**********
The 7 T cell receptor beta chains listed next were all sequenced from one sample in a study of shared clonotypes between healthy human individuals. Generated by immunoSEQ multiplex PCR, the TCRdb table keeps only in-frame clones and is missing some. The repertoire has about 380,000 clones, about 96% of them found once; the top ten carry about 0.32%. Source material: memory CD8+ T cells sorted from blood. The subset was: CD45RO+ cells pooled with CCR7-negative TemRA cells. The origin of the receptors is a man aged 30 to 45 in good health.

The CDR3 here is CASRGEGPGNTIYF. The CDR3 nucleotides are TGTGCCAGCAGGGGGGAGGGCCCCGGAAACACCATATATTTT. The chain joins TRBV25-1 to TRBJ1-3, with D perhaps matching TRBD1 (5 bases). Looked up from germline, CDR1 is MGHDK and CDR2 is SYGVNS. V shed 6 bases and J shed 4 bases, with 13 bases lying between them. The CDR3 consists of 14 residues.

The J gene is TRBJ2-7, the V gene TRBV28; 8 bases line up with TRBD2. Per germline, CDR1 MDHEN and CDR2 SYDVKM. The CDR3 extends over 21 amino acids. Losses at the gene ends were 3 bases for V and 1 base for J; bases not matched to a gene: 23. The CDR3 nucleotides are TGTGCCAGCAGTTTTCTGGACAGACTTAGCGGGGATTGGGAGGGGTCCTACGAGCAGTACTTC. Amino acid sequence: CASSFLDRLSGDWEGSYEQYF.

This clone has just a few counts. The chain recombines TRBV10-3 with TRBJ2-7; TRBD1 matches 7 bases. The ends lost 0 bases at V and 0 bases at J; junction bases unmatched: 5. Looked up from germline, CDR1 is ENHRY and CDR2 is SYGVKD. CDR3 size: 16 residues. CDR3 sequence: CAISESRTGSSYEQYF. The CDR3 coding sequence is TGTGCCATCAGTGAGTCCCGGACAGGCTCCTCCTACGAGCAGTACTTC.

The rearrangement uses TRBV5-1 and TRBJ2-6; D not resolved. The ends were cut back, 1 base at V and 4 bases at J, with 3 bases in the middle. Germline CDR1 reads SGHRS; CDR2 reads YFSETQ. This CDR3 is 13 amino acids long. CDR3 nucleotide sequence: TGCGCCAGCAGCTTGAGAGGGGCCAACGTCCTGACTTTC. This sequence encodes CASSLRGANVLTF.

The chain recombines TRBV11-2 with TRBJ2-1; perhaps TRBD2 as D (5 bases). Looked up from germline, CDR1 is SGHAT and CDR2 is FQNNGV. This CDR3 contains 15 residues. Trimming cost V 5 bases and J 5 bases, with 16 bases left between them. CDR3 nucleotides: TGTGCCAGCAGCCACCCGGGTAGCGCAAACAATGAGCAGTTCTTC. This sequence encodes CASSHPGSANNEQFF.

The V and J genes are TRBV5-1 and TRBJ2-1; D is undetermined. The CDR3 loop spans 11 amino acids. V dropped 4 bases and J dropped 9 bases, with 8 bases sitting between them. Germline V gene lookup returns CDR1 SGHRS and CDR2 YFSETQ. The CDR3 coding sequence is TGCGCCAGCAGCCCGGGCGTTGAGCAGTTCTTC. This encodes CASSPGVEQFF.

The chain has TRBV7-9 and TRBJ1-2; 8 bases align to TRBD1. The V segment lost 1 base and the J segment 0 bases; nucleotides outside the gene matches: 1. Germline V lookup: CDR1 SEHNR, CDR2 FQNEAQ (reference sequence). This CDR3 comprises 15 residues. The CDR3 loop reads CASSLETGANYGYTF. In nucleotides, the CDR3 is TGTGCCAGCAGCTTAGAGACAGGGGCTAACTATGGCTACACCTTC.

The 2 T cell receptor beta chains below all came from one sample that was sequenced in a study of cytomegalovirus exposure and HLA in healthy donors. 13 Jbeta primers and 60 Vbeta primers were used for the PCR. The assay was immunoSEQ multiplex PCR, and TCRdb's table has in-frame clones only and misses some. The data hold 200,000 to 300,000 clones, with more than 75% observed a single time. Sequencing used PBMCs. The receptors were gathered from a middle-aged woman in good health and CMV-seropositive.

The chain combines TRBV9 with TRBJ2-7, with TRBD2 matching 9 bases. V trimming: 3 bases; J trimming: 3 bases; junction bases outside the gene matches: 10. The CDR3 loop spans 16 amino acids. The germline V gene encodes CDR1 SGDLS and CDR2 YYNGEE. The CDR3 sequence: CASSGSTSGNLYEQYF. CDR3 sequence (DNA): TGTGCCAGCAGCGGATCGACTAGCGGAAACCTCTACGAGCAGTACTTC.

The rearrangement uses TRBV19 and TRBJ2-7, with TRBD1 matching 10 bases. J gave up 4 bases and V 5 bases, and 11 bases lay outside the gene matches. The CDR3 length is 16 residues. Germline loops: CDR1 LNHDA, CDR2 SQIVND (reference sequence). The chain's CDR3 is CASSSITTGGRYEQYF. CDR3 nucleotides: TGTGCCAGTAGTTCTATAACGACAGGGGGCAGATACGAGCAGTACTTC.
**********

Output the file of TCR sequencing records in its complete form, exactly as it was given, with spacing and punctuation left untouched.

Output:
The 7 T cell receptor beta chains listed next were all sequenced from one sample in a study of shared clonotypes between healthy human individuals. Generated by immunoSEQ multiplex PCR, the TCRdb table keeps only in-frame clones and is missing some. The repertoire has about 380,000 clones, about 96% of them found once; the top ten carry about 0.32%. Source material: memory CD8+ T cells sorted from blood. The subset was: CD45RO+ cells pooled with CCR7-negative TemRA cells. The origin of the receptors is a man aged 30 to 45 in good health.

The CDR3 here is CASRGEGPGNTIYF. The CDR3 nucleotides are TGTGCCAGCAGGGGGGAGGGCCCCGGAAACACCATATATTTT. The chain joins TRBV25-1 to TRBJ1-3, with D perhaps matching TRBD1 (5 bases). Looked up from germline, CDR1 is MGHDK and CDR2 is SYGVNS. V shed 6 bases and J shed 4 bases, with 13 bases lying between them. The CDR3 consists of 14 residues.

The J gene is TRBJ2-7, the V gene TRBV28; 8 bases line up with TRBD2. Per germline, CDR1 MDHEN and CDR2 SYDVKM. The CDR3 extends over 21 amino acids. Losses at the gene ends were 3 bases for V and 1 base for J; bases not matched to a gene: 23. The CDR3 nucleotides are TGTGCCAGCAGTTTTCTGGACAGACTTAGCGGGGATTGGGAGGGGTCCTACGAGCAGTACTTC. Amino acid sequence: CASSFLDRLSGDWEGSYEQYF.

This clone has just a few counts. The chain recombines TRBV10-3 with TRBJ2-7; TRBD1 matches 7 bases. The ends lost 0 bases at V and 0 bases at J; junction bases unmatched: 5. Looked up from germline, CDR1 is ENHRY and CDR2 is SYGVKD. CDR3 size: 16 residues. CDR3 sequence: CAISESRTGSSYEQYF. The CDR3 coding sequence is TGTGCCATCAGTGAGTCCCGGACAGGCTCCTCCTACGAGCAGTACTTC.

The rearrangement uses TRBV5-1 and TRBJ2-6; D not resolved. The ends were cut back, 1 base at V and 4 bases at J, with 3 bases in the middle. Germline CDR1 reads SGHRS; CDR2 reads YFSETQ. This CDR3 is 13 amino acids long. CDR3 nucleotide sequence: TGCGCCAGCAGCTTGAGAGGGGCCAACGTCCTGACTTTC. This sequence encodes CASSLRGANVLTF.

The chain recombines TRBV11-2 with TRBJ2-1; perhaps TRBD2 as D (5 bases). Looked up from germline, CDR1 is SGHAT and CDR2 is FQNNGV. This CDR3 contains 15 residues. Trimming cost V 5 bases and J 5 bases, with 16 bases left between them. CDR3 nucleotides: TGTGCCAGCAGCCACCCGGGTAGCGCAAACAATGAGCAGTTCTTC. This sequence encodes CASSHPGSANNEQFF.

The V and J genes are TRBV5-1 and TRBJ2-1; D is undetermined. The CDR3 loop spans 11 amino acids. V dropped 4 bases and J dropped 9 bases, with 8 bases sitting between them. Germline V gene lookup returns CDR1 SGHRS and CDR2 YFSETQ. The CDR3 coding sequence is TGCGCCAGCAGCCCGGGCGTTGAGCAGTTCTTC. This encodes CASSPGVEQFF.

The chain has TRBV7-9 and TRBJ1-2; 8 bases align to TRBD1. The V segment lost 1 base and the J segment 0 bases; nucleotides outside the gene matches: 1. Germline V lookup: CDR1 SEHNR, CDR2 FQNEAQ (reference sequence). This CDR3 comprises 15 residues. The CDR3 loop reads CASSLETGANYGYTF. In nucleotides, the CDR3 is TGTGCCAGCAGCTTAGAGACAGGGGCTAACTATGGCTACACCTTC.

The 2 T cell receptor beta chains below all came from one sample that was sequenced in a study of cytomegalovirus exposure and HLA in healthy donors. 13 Jbeta primers and 60 Vbeta primers were used for the PCR. The assay was immunoSEQ multiplex PCR, and TCRdb's table has in-frame clones only and misses some. The data hold 200,000 to 300,000 clones, with more than 75% observed a single time. Sequencing used PBMCs. The receptors were gathered from a middle-aged woman in good health and CMV-seropositive.

The chain combines TRBV9 with TRBJ2-7, with TRBD2 matching 9 bases. V trimming: 3 bases; J trimming: 3 bases; junction bases outside the gene matches: 10. The CDR3 loop spans 16 amino acids. The germline V gene encodes CDR1 SGDLS and CDR2 YYNGEE. The CDR3 sequence: CASSGSTSGNLYEQYF. CDR3 sequence (DNA): TGTGCCAGCAGCGGATCGACTAGCGGAAACCTCTACGAGCAGTACTTC.

The rearrangement uses TRBV19 and TRBJ2-7, with TRBD1 matching 10 bases. J gave up 4 bases and V 5 bases, and 11 bases lay outside the gene matches. The CDR3 length is 16 residues. Germline loops: CDR1 LNHDA, CDR2 SQIVND (reference sequence). The chain's CDR3 is CASSSITTGGRYEQYF. CDR3 nucleotides: TGTGCCAGTAGTTCTATAACGACAGGGGGCAGATACGAGCAGTACTTC.